The owner of a local waste disposal company has been arrested and charged with various crimes, including illegal burning and burying of waste in Wayne County.
By Greg Little
Wayne Independent - Honesdale, PA
By Greg Little
Updated Jan. 4, 2013 @ 3:28 pm
By Greg Little
Updated Jan. 4, 2013 @ 3:28 pm
» Social News
— The owner of a local waste disposal company has been arrested and charged with various crimes, including illegal burning and burying of waste in Wayne County.
Joseph Bunnell, 50, was arrested last Friday by agents from the Pennsylvania Attorney General's Office.
Bunnell is the owner of Bunnell Waste Removal located at 257 Tryon Street in Honesdale.
According to the cirminal complaint, Bunnell is charged with obtaining thousands of dollars from customers by misrepresenting that their waste was properly disposed of at a landfill.
Attorney General Linda Kelly said Bunnell allegedly provided customers with bogus landfill weigh tickets which falsely indicated their buried and burned waste had been disposed of at a landfill.
According to the complaint, Bunnell is accused of burying and burning the waste at his property in Honesdale as well as at a property in Buckingham Township near Lake Como in northern Wayne County, referred to as the Hunt property.
The Wayne Independent obtained a copy of the affidavit of probable cause which outlines in detail the accusations against Bunnell.
It was compiled by Donald A. Hentz Jr., a special agent with the Office of Attorney General, Bureau of Criminal Investigations, Environmental Crimes Section.
Hentz said in October 2011, he interviewed someone who had worked at Bunnell for about six years. The employee said that he was directed by Bunnell or BWR supervisory employee Jody Rickert to transport waste to one of the two sites in Wayne County.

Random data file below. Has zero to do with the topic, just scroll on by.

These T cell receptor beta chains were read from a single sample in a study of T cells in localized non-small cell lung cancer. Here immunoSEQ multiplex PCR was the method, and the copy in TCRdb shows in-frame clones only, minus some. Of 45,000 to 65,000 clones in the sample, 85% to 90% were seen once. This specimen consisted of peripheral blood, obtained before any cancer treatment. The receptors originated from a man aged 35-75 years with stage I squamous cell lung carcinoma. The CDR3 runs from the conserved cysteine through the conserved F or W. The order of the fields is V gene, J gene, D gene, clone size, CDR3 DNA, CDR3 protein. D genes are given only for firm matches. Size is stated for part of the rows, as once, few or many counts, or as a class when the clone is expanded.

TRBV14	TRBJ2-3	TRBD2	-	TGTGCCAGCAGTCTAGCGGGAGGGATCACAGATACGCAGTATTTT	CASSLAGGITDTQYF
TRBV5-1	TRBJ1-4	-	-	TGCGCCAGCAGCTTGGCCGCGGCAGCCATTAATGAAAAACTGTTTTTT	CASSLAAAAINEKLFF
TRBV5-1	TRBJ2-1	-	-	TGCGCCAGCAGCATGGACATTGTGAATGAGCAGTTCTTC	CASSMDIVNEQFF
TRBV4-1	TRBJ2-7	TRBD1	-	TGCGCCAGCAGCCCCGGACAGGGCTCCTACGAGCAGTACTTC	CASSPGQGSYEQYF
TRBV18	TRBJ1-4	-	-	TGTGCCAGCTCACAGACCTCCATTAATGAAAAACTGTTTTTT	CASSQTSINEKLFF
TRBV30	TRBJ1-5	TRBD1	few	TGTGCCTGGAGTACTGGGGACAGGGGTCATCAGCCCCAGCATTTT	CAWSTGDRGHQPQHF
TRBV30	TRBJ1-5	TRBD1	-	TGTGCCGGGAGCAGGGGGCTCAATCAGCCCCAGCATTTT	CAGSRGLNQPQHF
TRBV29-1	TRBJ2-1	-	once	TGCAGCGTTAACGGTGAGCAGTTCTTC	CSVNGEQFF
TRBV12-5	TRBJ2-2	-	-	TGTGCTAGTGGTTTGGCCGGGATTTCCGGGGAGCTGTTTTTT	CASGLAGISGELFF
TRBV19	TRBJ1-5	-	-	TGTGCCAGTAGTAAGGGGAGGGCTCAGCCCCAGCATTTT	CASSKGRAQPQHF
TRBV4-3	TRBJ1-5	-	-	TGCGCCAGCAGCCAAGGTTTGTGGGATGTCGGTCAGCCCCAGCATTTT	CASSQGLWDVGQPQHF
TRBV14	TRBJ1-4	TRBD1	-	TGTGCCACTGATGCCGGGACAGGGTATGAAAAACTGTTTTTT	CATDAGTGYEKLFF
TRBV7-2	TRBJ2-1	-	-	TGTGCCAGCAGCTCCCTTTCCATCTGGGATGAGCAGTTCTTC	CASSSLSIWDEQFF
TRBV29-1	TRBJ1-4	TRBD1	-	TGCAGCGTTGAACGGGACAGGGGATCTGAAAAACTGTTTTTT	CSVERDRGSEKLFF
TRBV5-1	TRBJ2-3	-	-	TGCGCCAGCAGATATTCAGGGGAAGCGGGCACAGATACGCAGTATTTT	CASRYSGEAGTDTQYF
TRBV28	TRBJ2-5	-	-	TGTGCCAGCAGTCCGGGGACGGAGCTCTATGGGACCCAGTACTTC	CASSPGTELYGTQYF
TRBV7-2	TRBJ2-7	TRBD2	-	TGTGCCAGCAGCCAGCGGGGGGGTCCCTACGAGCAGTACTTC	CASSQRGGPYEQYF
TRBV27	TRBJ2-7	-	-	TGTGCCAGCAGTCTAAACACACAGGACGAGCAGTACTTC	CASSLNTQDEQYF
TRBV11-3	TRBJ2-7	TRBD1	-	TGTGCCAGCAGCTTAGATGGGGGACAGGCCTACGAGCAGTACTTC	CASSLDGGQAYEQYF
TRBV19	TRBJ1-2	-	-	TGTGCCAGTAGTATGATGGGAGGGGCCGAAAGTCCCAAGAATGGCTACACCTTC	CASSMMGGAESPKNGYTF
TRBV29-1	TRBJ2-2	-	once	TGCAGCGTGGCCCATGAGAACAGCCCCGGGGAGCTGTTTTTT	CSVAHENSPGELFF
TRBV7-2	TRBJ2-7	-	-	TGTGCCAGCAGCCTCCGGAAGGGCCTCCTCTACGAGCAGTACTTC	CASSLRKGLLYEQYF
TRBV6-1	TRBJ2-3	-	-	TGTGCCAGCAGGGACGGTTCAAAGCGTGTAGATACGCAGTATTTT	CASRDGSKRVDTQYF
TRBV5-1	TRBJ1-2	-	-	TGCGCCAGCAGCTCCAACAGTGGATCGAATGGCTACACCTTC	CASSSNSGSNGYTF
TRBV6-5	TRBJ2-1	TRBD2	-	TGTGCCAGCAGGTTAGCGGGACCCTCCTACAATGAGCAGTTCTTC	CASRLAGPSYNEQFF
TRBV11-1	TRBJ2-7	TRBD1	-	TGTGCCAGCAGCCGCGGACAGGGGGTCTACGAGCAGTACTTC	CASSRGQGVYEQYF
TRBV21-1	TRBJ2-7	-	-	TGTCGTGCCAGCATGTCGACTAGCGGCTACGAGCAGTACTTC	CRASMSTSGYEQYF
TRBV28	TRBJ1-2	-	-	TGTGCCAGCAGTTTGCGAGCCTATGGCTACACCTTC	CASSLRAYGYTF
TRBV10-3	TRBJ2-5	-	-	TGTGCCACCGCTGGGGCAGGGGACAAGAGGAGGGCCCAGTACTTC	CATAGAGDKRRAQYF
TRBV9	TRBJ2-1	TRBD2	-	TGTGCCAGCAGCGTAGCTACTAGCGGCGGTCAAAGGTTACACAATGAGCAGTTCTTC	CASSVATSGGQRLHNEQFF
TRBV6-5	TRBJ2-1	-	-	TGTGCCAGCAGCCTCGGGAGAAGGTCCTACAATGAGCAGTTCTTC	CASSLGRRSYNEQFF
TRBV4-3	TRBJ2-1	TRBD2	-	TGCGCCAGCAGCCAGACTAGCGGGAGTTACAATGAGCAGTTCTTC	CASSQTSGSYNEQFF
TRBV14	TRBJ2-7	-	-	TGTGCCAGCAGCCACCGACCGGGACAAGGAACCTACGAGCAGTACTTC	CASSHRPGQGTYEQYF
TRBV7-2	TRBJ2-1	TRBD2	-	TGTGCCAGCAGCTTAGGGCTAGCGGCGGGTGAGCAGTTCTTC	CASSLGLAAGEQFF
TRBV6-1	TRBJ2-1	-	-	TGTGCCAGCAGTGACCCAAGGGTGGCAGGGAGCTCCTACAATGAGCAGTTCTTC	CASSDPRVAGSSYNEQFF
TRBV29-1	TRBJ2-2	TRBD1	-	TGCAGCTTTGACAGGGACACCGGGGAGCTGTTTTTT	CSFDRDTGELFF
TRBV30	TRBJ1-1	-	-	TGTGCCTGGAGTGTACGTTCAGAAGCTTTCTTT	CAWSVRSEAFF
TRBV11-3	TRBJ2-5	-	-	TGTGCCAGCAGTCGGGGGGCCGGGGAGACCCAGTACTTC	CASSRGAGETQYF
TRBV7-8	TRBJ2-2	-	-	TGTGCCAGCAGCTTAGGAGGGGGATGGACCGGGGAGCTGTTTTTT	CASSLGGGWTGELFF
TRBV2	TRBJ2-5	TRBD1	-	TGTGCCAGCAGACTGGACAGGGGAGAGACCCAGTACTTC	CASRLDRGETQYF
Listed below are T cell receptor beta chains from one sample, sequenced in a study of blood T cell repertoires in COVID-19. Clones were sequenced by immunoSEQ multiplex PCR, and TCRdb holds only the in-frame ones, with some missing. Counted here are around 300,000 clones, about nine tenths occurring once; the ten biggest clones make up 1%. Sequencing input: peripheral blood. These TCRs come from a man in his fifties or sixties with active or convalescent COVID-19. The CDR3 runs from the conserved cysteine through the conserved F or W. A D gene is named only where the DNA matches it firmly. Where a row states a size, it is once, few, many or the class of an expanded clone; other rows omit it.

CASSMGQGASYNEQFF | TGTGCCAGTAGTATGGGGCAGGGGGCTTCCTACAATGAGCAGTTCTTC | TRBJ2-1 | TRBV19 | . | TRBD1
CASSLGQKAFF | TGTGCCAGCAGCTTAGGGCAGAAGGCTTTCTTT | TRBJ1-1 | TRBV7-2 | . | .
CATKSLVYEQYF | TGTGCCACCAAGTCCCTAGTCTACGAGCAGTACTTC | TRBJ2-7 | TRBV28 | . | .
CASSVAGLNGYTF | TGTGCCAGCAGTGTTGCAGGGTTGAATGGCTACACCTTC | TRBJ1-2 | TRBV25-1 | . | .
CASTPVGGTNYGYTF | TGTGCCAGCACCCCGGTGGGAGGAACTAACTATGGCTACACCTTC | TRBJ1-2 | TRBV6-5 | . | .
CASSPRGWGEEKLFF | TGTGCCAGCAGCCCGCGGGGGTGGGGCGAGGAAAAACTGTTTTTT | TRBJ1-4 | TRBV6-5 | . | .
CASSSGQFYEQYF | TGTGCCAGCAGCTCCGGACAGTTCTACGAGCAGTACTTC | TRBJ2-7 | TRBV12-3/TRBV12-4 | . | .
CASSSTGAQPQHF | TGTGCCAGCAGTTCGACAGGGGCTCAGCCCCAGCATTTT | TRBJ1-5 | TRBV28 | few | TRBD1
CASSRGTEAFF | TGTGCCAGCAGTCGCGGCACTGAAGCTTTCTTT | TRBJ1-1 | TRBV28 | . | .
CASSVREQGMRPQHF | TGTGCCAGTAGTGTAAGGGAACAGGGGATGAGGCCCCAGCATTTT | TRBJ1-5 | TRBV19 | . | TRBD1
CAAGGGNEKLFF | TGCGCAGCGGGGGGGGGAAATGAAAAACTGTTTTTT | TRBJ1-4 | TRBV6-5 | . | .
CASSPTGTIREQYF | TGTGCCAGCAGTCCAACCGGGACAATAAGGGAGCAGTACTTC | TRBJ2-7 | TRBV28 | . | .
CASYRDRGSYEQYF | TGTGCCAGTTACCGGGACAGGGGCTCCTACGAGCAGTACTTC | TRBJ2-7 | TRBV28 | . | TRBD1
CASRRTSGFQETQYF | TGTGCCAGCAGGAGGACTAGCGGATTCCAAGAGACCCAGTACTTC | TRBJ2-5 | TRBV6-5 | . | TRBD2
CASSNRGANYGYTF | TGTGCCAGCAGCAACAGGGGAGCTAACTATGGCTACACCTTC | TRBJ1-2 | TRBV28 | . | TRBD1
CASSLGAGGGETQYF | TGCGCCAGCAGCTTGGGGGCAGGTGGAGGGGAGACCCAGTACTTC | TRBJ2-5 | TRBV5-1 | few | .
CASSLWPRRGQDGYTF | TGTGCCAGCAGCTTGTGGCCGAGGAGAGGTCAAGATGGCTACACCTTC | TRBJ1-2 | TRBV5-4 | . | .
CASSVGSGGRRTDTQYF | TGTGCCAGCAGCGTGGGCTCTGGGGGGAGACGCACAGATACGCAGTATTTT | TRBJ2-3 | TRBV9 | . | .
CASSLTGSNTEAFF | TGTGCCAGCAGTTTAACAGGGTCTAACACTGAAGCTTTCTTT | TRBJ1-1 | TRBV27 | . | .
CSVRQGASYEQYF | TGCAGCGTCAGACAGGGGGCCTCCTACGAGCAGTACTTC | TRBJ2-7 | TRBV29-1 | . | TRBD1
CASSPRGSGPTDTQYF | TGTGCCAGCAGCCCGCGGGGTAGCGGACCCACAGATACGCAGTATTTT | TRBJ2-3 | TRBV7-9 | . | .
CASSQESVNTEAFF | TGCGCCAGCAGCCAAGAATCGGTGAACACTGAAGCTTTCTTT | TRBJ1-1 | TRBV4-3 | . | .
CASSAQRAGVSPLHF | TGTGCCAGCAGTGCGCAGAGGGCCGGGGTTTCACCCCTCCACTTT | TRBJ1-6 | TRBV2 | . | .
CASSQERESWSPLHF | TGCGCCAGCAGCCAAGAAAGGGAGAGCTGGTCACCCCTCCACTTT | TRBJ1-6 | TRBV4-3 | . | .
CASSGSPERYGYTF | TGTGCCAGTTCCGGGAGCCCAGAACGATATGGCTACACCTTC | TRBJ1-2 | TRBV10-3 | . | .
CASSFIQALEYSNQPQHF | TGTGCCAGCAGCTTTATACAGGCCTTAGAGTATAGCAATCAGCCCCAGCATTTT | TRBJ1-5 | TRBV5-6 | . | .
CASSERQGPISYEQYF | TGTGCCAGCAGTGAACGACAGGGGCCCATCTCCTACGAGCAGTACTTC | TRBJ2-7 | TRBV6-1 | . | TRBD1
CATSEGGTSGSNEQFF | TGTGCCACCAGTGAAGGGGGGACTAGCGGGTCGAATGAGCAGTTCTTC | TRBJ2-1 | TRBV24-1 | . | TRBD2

He said waste was transported to the Tryon Street site in Honesdale where it was sorted by Bunnell employees and then burned or taken to the Keystone landfill in Dunmore.
The complaint says that waste was "driven up the hill at Tryon Street" by employees "early in the morning and burned primarily on foggy/rainy days."
The agent also interviewed a 20-year employee of Bunnell who said that approximately four to six loads of trash at a time were dumped at Tryon Street and sorted by laborers. He said all wood, cardboard and tires were separated out to be burned at the site.
The affidavit also said that local fire departments were frequently called to the site to put out trash fires.
In December of 2011, the agent interviewed Don Hiller of the Seelyville Fire Department. Hiller told Hentz he was aware Bunnell had been burning waste on Tryon Street "for approximately five to seven years."
Hiller told investigators he remembered a specific incident on March 22, 2010, where he observed a pile of burning debris approximately 60 feet by 60 feet with flames 30 to 40 feet in the air. He described the debris as "construction and demolition waste consisting of beams, lumber, shingles, etc."
The agent also interviewed Department of Environmental Protection Solid Waste Specialist Mike Lucsky, who first began inspecting the Bunnell facility in 2004. Lucsky said he made numerous visits to the site and saw evidence of the processing, burning and burial of waste without DEP permits. He said several notices of violations and compliance have been issued to Bunnell for solid waste violations on Tryon Street.
A compliance order issued in March 2011 required removal of burned and buried waste. Lucsky monitored the cleanup of the Tryon Street property, including the extraction of 240 tons of burned and buried waste that was ultimately disposed of at the Keystone Sanitary Landfill.